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The Maya civilization


Around the sixth century A.D., the Maya civilization, which was based in the tropical lowlands of what is now Guatemala, reached its zenith. Large plains with few hills or mountains and a usually low shoreline make up the majority of the peninsula. The many tribes that lived in this region are collectively referred to as "Maya" in current usage. They did not refer to themselves as "Maya," and neither did they have a political or cultural identity.

Preclassic period (c. 2000 BC – 250 AD)

Around 1800 BC, in the Soconusco region of the Pacific Coast, the Maya established their first civilization. At that time, they were already cultivating the staple crops of maize, beans, squash, and chili peppers. Around 750 BC, the earliest Maya cities began to emerge. By 500 BC, these settlements had monumental architecture. The first significant Mesoamerican civilization, the Olmecs, also rose to prominence during this time period. The Olmec were the source of the Maya's famed calendar, as well as a variety of other religious and cultural characteristics.

The Classic period (c. 250–900 AD)

The Maya Empire was at its height during the Classic Period. It is distinguished primarily by the height of the extensively made buildings and urbanization, the documentation of the monumental inscriptions, and a great amount of intellectual and artistic progress, especially in the southern lowland areas.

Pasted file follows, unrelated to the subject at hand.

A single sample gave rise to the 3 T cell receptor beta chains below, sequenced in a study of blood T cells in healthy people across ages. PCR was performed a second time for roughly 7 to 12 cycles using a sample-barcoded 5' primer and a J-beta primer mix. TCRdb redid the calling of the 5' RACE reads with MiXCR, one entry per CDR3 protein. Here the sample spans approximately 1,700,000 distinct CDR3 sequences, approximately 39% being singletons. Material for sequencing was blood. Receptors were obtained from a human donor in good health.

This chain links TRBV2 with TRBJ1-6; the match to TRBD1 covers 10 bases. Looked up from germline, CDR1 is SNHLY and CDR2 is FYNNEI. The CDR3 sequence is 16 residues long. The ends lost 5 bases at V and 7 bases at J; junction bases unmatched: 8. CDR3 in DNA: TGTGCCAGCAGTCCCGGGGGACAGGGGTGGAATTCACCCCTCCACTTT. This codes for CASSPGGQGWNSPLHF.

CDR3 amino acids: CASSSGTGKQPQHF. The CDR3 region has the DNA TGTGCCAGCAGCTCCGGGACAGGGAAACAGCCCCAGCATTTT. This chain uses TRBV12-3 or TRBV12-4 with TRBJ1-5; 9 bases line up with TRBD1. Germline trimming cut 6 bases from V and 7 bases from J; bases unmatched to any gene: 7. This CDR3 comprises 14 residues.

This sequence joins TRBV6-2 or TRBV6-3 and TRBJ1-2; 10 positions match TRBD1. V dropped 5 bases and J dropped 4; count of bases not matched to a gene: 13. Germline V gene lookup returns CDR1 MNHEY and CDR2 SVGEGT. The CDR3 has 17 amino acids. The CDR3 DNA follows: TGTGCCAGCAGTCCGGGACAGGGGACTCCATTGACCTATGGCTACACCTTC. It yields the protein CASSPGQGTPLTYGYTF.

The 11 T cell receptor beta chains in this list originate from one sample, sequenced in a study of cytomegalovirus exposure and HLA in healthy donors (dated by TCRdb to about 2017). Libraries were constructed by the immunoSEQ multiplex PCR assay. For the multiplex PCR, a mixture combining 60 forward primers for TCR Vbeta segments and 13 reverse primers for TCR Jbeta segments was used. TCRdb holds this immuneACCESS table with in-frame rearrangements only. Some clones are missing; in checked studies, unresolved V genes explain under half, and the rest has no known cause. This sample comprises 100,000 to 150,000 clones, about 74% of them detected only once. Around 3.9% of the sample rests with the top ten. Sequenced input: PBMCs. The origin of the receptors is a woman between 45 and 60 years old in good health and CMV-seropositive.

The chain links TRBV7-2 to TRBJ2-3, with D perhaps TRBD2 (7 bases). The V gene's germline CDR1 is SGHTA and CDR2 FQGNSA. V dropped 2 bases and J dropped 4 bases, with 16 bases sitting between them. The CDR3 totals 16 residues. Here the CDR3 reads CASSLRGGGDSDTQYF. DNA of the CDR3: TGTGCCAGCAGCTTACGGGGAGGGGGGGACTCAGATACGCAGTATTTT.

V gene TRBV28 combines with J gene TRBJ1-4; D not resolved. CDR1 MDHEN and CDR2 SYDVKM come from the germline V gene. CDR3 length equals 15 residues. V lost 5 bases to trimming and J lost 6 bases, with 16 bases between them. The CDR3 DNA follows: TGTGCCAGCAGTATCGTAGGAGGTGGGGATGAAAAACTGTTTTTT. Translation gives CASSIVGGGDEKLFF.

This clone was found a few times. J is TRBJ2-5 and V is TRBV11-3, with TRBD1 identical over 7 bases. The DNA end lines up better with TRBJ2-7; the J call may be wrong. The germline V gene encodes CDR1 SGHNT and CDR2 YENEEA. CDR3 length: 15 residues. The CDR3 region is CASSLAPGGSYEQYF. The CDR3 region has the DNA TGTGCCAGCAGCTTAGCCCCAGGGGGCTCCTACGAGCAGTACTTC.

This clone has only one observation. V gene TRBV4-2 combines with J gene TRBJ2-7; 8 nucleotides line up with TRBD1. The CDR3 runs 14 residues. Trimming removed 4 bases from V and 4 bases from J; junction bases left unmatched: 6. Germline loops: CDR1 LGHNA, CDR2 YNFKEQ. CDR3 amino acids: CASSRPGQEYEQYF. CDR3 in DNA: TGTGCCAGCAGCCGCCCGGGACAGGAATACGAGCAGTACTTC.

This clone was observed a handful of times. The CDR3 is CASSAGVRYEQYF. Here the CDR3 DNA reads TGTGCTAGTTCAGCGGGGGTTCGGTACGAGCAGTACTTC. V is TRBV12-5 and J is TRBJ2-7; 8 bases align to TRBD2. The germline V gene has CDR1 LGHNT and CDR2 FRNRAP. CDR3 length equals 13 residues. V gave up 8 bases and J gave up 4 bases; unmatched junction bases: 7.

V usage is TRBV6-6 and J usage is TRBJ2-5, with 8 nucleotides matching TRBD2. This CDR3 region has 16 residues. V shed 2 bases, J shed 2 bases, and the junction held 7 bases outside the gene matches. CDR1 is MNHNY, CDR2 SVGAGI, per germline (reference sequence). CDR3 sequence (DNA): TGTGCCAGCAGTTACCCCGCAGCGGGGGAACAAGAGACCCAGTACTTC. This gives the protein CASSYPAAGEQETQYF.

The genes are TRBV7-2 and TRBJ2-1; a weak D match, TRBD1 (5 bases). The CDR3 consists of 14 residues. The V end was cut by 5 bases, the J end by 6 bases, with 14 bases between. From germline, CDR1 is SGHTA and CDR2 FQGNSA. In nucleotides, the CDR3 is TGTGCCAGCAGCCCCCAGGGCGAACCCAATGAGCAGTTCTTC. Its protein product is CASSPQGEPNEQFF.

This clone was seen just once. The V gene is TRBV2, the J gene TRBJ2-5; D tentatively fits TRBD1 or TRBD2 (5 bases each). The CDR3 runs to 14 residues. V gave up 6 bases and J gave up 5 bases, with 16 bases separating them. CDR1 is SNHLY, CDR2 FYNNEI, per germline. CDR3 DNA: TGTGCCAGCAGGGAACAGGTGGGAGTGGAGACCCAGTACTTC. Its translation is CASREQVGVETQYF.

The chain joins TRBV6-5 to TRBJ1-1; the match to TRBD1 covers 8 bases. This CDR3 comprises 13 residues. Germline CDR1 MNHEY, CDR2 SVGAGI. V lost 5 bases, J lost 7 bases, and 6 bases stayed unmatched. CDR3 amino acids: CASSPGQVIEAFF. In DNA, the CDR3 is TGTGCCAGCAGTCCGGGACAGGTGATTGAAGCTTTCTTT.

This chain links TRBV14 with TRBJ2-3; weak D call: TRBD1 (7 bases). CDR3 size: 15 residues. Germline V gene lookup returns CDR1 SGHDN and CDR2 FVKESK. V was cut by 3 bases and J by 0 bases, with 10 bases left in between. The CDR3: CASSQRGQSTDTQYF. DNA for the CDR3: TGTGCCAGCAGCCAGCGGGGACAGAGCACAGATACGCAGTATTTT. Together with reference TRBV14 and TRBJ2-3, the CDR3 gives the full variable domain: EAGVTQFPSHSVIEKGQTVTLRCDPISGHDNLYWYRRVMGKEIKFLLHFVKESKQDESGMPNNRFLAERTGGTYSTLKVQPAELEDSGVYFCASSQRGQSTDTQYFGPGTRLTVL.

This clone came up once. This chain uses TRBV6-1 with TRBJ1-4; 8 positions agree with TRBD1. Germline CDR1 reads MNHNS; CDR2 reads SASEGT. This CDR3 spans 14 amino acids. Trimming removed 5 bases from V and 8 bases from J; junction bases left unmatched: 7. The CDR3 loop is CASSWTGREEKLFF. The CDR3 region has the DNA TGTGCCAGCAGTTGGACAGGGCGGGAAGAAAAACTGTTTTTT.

There were about 40 cities in the traditional Maya civilisation. There were between 5,000 and 50,000 individuals living in each city. The Maya population peaked at between 2,000,000 and 10,000,000,000 people.

The central Maya region had a severe political collapse in the ninth century AD, which was characterized by the abandonment of towns, the end of dynasties, and a shift in activity to the north. Although there is no single, widely accepted hypothesis explaining this collapse, it probably had a number of root reasons, including endemic intra-group conflict, extreme overcrowding leading to environmental deterioration, and drought.

The Postclassic period (c. 950–1539 AD)

After the great towns of the Classic period were abandoned, a sizable Maya presence continued into the Postclassic period, although greatly diminished. The Postclassic saw a slower rate of settlement of abandoned lands than earlier contraction cycles in the Maya region. The final event of the Classic Period collapse occurred in the 11th century, when Chichen Itza and its surrounding communities saw a severe fall. Before the city of Mayapan rose to prominence in the 12th century, the Maya region was devoid of a centralized power. Near the Caribbean and Gulf coasts, new cities grew, and new trade networks were established.

Spanish conquest (1511–1697 AD)

About a dozen survivors from a Spanish caravel that capsized in the Caribbean in 1511 made landing on the Yucatán coast before being sacrificed. Three different Spanish expeditions visited the Yucatán coast between 1517 and 1519 and fought a series of skirmishes with the local Maya population. The Spanish conquered the final autonomous Maya city in 1697.


The entire Maya cultural region was never united under a single power or empire under the Maya political system. Instead, the Maya region had a complicated mix of kingdoms and chiefdoms that changed over the course of its history.